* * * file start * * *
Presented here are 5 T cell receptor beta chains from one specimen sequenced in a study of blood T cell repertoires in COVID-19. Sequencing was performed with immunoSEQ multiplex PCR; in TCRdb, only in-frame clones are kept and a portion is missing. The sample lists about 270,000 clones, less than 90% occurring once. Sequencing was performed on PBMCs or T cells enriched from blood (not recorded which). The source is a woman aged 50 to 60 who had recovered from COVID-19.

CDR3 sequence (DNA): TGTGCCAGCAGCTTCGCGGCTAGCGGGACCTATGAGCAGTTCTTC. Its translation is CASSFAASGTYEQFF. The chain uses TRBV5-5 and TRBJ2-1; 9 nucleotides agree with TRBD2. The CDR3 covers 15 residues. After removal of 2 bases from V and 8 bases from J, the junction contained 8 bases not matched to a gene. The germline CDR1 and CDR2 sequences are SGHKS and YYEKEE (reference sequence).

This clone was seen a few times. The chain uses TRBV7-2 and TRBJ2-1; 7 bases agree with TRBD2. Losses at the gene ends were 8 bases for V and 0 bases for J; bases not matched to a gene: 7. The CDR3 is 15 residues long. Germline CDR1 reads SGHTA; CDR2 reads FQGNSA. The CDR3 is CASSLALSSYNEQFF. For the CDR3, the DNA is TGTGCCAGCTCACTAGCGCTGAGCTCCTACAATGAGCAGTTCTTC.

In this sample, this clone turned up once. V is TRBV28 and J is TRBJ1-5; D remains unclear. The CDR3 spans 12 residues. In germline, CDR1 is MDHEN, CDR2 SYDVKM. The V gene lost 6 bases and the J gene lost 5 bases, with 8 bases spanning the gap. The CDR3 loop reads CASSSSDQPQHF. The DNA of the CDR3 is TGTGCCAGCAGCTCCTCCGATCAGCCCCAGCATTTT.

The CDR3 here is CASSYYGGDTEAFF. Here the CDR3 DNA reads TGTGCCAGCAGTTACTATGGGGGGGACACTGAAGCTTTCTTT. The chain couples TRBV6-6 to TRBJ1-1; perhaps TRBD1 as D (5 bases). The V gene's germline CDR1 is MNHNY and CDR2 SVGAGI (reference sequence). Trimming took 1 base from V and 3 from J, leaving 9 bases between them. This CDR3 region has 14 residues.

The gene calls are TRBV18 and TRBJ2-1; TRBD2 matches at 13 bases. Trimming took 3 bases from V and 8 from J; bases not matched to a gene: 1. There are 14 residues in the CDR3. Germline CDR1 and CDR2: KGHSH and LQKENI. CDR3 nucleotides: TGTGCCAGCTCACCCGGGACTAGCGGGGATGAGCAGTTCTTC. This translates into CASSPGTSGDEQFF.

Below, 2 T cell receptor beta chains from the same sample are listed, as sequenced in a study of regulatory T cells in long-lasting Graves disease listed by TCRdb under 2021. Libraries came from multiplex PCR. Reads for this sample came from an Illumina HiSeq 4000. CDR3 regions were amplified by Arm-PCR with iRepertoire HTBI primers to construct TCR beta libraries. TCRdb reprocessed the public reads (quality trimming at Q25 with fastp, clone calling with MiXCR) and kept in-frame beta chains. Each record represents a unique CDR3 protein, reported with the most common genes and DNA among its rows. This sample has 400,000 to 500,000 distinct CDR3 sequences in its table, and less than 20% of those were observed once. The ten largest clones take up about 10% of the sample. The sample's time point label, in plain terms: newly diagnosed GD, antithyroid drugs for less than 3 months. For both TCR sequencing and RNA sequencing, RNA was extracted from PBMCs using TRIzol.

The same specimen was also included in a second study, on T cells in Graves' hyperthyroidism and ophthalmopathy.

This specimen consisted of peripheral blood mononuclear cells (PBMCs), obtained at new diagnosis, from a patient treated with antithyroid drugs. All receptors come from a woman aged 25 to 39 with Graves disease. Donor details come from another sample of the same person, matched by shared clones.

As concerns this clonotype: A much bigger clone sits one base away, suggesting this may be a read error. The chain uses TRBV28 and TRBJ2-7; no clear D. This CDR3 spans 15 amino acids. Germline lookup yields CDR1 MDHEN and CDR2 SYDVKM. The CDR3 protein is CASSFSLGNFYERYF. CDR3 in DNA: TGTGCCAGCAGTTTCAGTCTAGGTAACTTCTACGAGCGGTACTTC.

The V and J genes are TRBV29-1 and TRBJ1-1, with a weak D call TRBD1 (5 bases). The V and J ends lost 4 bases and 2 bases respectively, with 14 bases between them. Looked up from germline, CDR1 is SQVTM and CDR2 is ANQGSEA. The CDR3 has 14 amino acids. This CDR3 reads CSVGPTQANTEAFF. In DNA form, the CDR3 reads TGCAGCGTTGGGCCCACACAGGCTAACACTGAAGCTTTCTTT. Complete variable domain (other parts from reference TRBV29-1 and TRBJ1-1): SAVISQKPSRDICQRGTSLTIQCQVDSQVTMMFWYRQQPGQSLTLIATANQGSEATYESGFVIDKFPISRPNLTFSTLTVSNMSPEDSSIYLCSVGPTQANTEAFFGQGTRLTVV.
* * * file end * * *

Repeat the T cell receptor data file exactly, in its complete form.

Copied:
Presented here are 5 T cell receptor beta chains from one specimen sequenced in a study of blood T cell repertoires in COVID-19. Sequencing was performed with immunoSEQ multiplex PCR; in TCRdb, only in-frame clones are kept and a portion is missing. The sample lists about 270,000 clones, less than 90% occurring once. Sequencing was performed on PBMCs or T cells enriched from blood (not recorded which). The source is a woman aged 50 to 60 who had recovered from COVID-19.

CDR3 sequence (DNA): TGTGCCAGCAGCTTCGCGGCTAGCGGGACCTATGAGCAGTTCTTC. Its translation is CASSFAASGTYEQFF. The chain uses TRBV5-5 and TRBJ2-1; 9 nucleotides agree with TRBD2. The CDR3 covers 15 residues. After removal of 2 bases from V and 8 bases from J, the junction contained 8 bases not matched to a gene. The germline CDR1 and CDR2 sequences are SGHKS and YYEKEE (reference sequence).

This clone was seen a few times. The chain uses TRBV7-2 and TRBJ2-1; 7 bases agree with TRBD2. Losses at the gene ends were 8 bases for V and 0 bases for J; bases not matched to a gene: 7. The CDR3 is 15 residues long. Germline CDR1 reads SGHTA; CDR2 reads FQGNSA. The CDR3 is CASSLALSSYNEQFF. For the CDR3, the DNA is TGTGCCAGCTCACTAGCGCTGAGCTCCTACAATGAGCAGTTCTTC.

In this sample, this clone turned up once. V is TRBV28 and J is TRBJ1-5; D remains unclear. The CDR3 spans 12 residues. In germline, CDR1 is MDHEN, CDR2 SYDVKM. The V gene lost 6 bases and the J gene lost 5 bases, with 8 bases spanning the gap. The CDR3 loop reads CASSSSDQPQHF. The DNA of the CDR3 is TGTGCCAGCAGCTCCTCCGATCAGCCCCAGCATTTT.

The CDR3 here is CASSYYGGDTEAFF. Here the CDR3 DNA reads TGTGCCAGCAGTTACTATGGGGGGGACACTGAAGCTTTCTTT. The chain couples TRBV6-6 to TRBJ1-1; perhaps TRBD1 as D (5 bases). The V gene's germline CDR1 is MNHNY and CDR2 SVGAGI (reference sequence). Trimming took 1 base from V and 3 from J, leaving 9 bases between them. This CDR3 region has 14 residues.

The gene calls are TRBV18 and TRBJ2-1; TRBD2 matches at 13 bases. Trimming took 3 bases from V and 8 from J; bases not matched to a gene: 1. There are 14 residues in the CDR3. Germline CDR1 and CDR2: KGHSH and LQKENI. CDR3 nucleotides: TGTGCCAGCTCACCCGGGACTAGCGGGGATGAGCAGTTCTTC. This translates into CASSPGTSGDEQFF.

Below, 2 T cell receptor beta chains from the same sample are listed, as sequenced in a study of regulatory T cells in long-lasting Graves disease listed by TCRdb under 2021. Libraries came from multiplex PCR. Reads for this sample came from an Illumina HiSeq 4000. CDR3 regions were amplified by Arm-PCR with iRepertoire HTBI primers to construct TCR beta libraries. TCRdb reprocessed the public reads (quality trimming at Q25 with fastp, clone calling with MiXCR) and kept in-frame beta chains. Each record represents a unique CDR3 protein, reported with the most common genes and DNA among its rows. This sample has 400,000 to 500,000 distinct CDR3 sequences in its table, and less than 20% of those were observed once. The ten largest clones take up about 10% of the sample. The sample's time point label, in plain terms: newly diagnosed GD, antithyroid drugs for less than 3 months. For both TCR sequencing and RNA sequencing, RNA was extracted from PBMCs using TRIzol.

The same specimen was also included in a second study, on T cells in Graves' hyperthyroidism and ophthalmopathy.

This specimen consisted of peripheral blood mononuclear cells (PBMCs), obtained at new diagnosis, from a patient treated with antithyroid drugs. All receptors come from a woman aged 25 to 39 with Graves disease. Donor details come from another sample of the same person, matched by shared clones.

As concerns this clonotype: A much bigger clone sits one base away, suggesting this may be a read error. The chain uses TRBV28 and TRBJ2-7; no clear D. This CDR3 spans 15 amino acids. Germline lookup yields CDR1 MDHEN and CDR2 SYDVKM. The CDR3 protein is CASSFSLGNFYERYF. CDR3 in DNA: TGTGCCAGCAGTTTCAGTCTAGGTAACTTCTACGAGCGGTACTTC.

The V and J genes are TRBV29-1 and TRBJ1-1, with a weak D call TRBD1 (5 bases). The V and J ends lost 4 bases and 2 bases respectively, with 14 bases between them. Looked up from germline, CDR1 is SQVTM and CDR2 is ANQGSEA. The CDR3 has 14 amino acids. This CDR3 reads CSVGPTQANTEAFF. In DNA form, the CDR3 reads TGCAGCGTTGGGCCCACACAGGCTAACACTGAAGCTTTCTTT. Complete variable domain (other parts from reference TRBV29-1 and TRBJ1-1): SAVISQKPSRDICQRGTSLTIQCQVDSQVTMMFWYRQQPGQSLTLIATANQGSEATYESGFVIDKFPISRPNLTFSTLTVSNMSPEDSSIYLCSVGPTQANTEAFFGQGTRLTVV.